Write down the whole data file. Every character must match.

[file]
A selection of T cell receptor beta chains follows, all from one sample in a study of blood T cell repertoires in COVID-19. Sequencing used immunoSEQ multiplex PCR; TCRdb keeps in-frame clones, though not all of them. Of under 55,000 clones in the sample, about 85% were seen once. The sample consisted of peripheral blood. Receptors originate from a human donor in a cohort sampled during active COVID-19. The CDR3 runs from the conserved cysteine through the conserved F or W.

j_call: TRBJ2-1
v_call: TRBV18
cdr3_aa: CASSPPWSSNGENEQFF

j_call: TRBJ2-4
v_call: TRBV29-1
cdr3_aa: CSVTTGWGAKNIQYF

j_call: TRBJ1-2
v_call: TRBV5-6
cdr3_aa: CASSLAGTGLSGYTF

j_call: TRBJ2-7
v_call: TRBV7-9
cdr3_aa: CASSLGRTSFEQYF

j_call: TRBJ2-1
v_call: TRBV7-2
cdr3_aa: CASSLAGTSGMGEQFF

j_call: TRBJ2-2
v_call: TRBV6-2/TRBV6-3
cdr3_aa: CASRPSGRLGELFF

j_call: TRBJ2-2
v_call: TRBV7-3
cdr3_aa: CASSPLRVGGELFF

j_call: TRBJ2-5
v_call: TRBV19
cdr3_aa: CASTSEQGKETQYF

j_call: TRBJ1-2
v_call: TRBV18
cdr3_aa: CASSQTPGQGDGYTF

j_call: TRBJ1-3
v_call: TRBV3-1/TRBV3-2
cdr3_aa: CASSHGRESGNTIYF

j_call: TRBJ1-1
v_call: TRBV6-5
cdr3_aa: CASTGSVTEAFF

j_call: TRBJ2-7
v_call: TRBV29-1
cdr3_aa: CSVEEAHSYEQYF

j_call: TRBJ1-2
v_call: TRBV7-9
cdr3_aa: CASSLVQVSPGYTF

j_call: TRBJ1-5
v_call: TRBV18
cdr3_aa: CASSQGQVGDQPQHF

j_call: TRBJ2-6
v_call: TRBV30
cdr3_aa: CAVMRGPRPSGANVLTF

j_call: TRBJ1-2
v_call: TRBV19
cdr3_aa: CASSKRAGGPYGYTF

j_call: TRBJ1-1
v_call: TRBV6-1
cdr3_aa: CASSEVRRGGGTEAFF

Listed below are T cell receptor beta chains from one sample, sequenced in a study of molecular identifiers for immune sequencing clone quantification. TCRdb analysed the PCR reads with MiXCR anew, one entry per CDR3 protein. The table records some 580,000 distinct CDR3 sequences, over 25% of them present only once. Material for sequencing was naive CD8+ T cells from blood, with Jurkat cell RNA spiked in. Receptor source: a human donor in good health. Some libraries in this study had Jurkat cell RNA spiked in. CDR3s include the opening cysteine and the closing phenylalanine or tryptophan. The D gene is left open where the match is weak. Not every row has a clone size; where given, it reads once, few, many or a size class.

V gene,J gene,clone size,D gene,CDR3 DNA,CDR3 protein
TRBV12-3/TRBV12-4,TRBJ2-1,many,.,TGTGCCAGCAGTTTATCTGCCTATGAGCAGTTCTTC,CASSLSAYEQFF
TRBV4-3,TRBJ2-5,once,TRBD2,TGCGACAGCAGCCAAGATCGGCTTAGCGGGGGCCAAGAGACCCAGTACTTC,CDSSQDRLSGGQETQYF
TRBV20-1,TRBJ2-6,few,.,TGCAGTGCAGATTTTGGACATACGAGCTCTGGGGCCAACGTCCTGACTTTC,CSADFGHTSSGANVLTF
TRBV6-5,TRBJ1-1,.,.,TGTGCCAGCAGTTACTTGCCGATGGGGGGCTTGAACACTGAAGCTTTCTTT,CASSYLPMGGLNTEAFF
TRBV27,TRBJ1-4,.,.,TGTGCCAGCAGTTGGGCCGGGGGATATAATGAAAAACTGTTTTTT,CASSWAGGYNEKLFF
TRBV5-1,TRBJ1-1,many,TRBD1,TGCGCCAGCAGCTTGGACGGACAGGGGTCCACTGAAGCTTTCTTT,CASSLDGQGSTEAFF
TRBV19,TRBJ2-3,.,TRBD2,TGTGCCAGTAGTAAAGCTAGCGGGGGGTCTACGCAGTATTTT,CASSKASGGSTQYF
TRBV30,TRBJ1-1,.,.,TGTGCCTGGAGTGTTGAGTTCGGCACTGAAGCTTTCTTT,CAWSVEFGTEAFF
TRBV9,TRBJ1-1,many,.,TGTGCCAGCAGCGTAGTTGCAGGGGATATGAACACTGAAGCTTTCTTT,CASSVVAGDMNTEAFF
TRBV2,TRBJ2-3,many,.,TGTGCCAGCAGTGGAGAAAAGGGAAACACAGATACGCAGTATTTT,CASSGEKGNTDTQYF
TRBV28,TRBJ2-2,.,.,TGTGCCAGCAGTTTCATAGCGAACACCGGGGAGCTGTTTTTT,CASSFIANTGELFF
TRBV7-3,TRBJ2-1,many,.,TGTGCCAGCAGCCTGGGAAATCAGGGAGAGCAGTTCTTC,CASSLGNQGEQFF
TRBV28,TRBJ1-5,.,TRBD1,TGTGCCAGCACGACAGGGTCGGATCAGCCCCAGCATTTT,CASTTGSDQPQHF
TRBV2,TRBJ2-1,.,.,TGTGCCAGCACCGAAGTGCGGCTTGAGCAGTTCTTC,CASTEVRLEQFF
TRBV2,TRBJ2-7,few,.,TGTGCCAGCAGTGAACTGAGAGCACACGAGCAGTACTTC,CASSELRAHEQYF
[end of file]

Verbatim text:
A selection of T cell receptor beta chains follows, all from one sample in a study of blood T cell repertoires in COVID-19. Sequencing used immunoSEQ multiplex PCR; TCRdb keeps in-frame clones, though not all of them. Of under 55,000 clones in the sample, about 85% were seen once. The sample consisted of peripheral blood. Receptors originate from a human donor in a cohort sampled during active COVID-19. The CDR3 runs from the conserved cysteine through the conserved F or W.

j_call: TRBJ2-1
v_call: TRBV18
cdr3_aa: CASSPPWSSNGENEQFF

j_call: TRBJ2-4
v_call: TRBV29-1
cdr3_aa: CSVTTGWGAKNIQYF

j_call: TRBJ1-2
v_call: TRBV5-6
cdr3_aa: CASSLAGTGLSGYTF

j_call: TRBJ2-7
v_call: TRBV7-9
cdr3_aa: CASSLGRTSFEQYF

j_call: TRBJ2-1
v_call: TRBV7-2
cdr3_aa: CASSLAGTSGMGEQFF

j_call: TRBJ2-2
v_call: TRBV6-2/TRBV6-3
cdr3_aa: CASRPSGRLGELFF

j_call: TRBJ2-2
v_call: TRBV7-3
cdr3_aa: CASSPLRVGGELFF

j_call: TRBJ2-5
v_call: TRBV19
cdr3_aa: CASTSEQGKETQYF

j_call: TRBJ1-2
v_call: TRBV18
cdr3_aa: CASSQTPGQGDGYTF

j_call: TRBJ1-3
v_call: TRBV3-1/TRBV3-2
cdr3_aa: CASSHGRESGNTIYF

j_call: TRBJ1-1
v_call: TRBV6-5
cdr3_aa: CASTGSVTEAFF

j_call: TRBJ2-7
v_call: TRBV29-1
cdr3_aa: CSVEEAHSYEQYF

j_call: TRBJ1-2
v_call: TRBV7-9
cdr3_aa: CASSLVQVSPGYTF

j_call: TRBJ1-5
v_call: TRBV18
cdr3_aa: CASSQGQVGDQPQHF

j_call: TRBJ2-6
v_call: TRBV30
cdr3_aa: CAVMRGPRPSGANVLTF

j_call: TRBJ1-2
v_call: TRBV19
cdr3_aa: CASSKRAGGPYGYTF

j_call: TRBJ1-1
v_call: TRBV6-1
cdr3_aa: CASSEVRRGGGTEAFF

Listed below are T cell receptor beta chains from one sample, sequenced in a study of molecular identifiers for immune sequencing clone quantification. TCRdb analysed the PCR reads with MiXCR anew, one entry per CDR3 protein. The table records some 580,000 distinct CDR3 sequences, over 25% of them present only once. Material for sequencing was naive CD8+ T cells from blood, with Jurkat cell RNA spiked in. Receptor source: a human donor in good health. Some libraries in this study had Jurkat cell RNA spiked in. CDR3s include the opening cysteine and the closing phenylalanine or tryptophan. The D gene is left open where the match is weak. Not every row has a clone size; where given, it reads once, few, many or a size class.

V gene,J gene,clone size,D gene,CDR3 DNA,CDR3 protein
TRBV12-3/TRBV12-4,TRBJ2-1,many,.,TGTGCCAGCAGTTTATCTGCCTATGAGCAGTTCTTC,CASSLSAYEQFF
TRBV4-3,TRBJ2-5,once,TRBD2,TGCGACAGCAGCCAAGATCGGCTTAGCGGGGGCCAAGAGACCCAGTACTTC,CDSSQDRLSGGQETQYF
TRBV20-1,TRBJ2-6,few,.,TGCAGTGCAGATTTTGGACATACGAGCTCTGGGGCCAACGTCCTGACTTTC,CSADFGHTSSGANVLTF
TRBV6-5,TRBJ1-1,.,.,TGTGCCAGCAGTTACTTGCCGATGGGGGGCTTGAACACTGAAGCTTTCTTT,CASSYLPMGGLNTEAFF
TRBV27,TRBJ1-4,.,.,TGTGCCAGCAGTTGGGCCGGGGGATATAATGAAAAACTGTTTTTT,CASSWAGGYNEKLFF
TRBV5-1,TRBJ1-1,many,TRBD1,TGCGCCAGCAGCTTGGACGGACAGGGGTCCACTGAAGCTTTCTTT,CASSLDGQGSTEAFF
TRBV19,TRBJ2-3,.,TRBD2,TGTGCCAGTAGTAAAGCTAGCGGGGGGTCTACGCAGTATTTT,CASSKASGGSTQYF
TRBV30,TRBJ1-1,.,.,TGTGCCTGGAGTGTTGAGTTCGGCACTGAAGCTTTCTTT,CAWSVEFGTEAFF
TRBV9,TRBJ1-1,many,.,TGTGCCAGCAGCGTAGTTGCAGGGGATATGAACACTGAAGCTTTCTTT,CASSVVAGDMNTEAFF
TRBV2,TRBJ2-3,many,.,TGTGCCAGCAGTGGAGAAAAGGGAAACACAGATACGCAGTATTTT,CASSGEKGNTDTQYF
TRBV28,TRBJ2-2,.,.,TGTGCCAGCAGTTTCATAGCGAACACCGGGGAGCTGTTTTTT,CASSFIANTGELFF
TRBV7-3,TRBJ2-1,many,.,TGTGCCAGCAGCCTGGGAAATCAGGGAGAGCAGTTCTTC,CASSLGNQGEQFF
TRBV28,TRBJ1-5,.,TRBD1,TGTGCCAGCACGACAGGGTCGGATCAGCCCCAGCATTTT,CASTTGSDQPQHF
TRBV2,TRBJ2-1,.,.,TGTGCCAGCACCGAAGTGCGGCTTGAGCAGTTCTTC,CASTEVRLEQFF
TRBV2,TRBJ2-7,few,.,TGTGCCAGCAGTGAACTGAGAGCACACGAGCAGTACTTC,CASSELRAHEQYF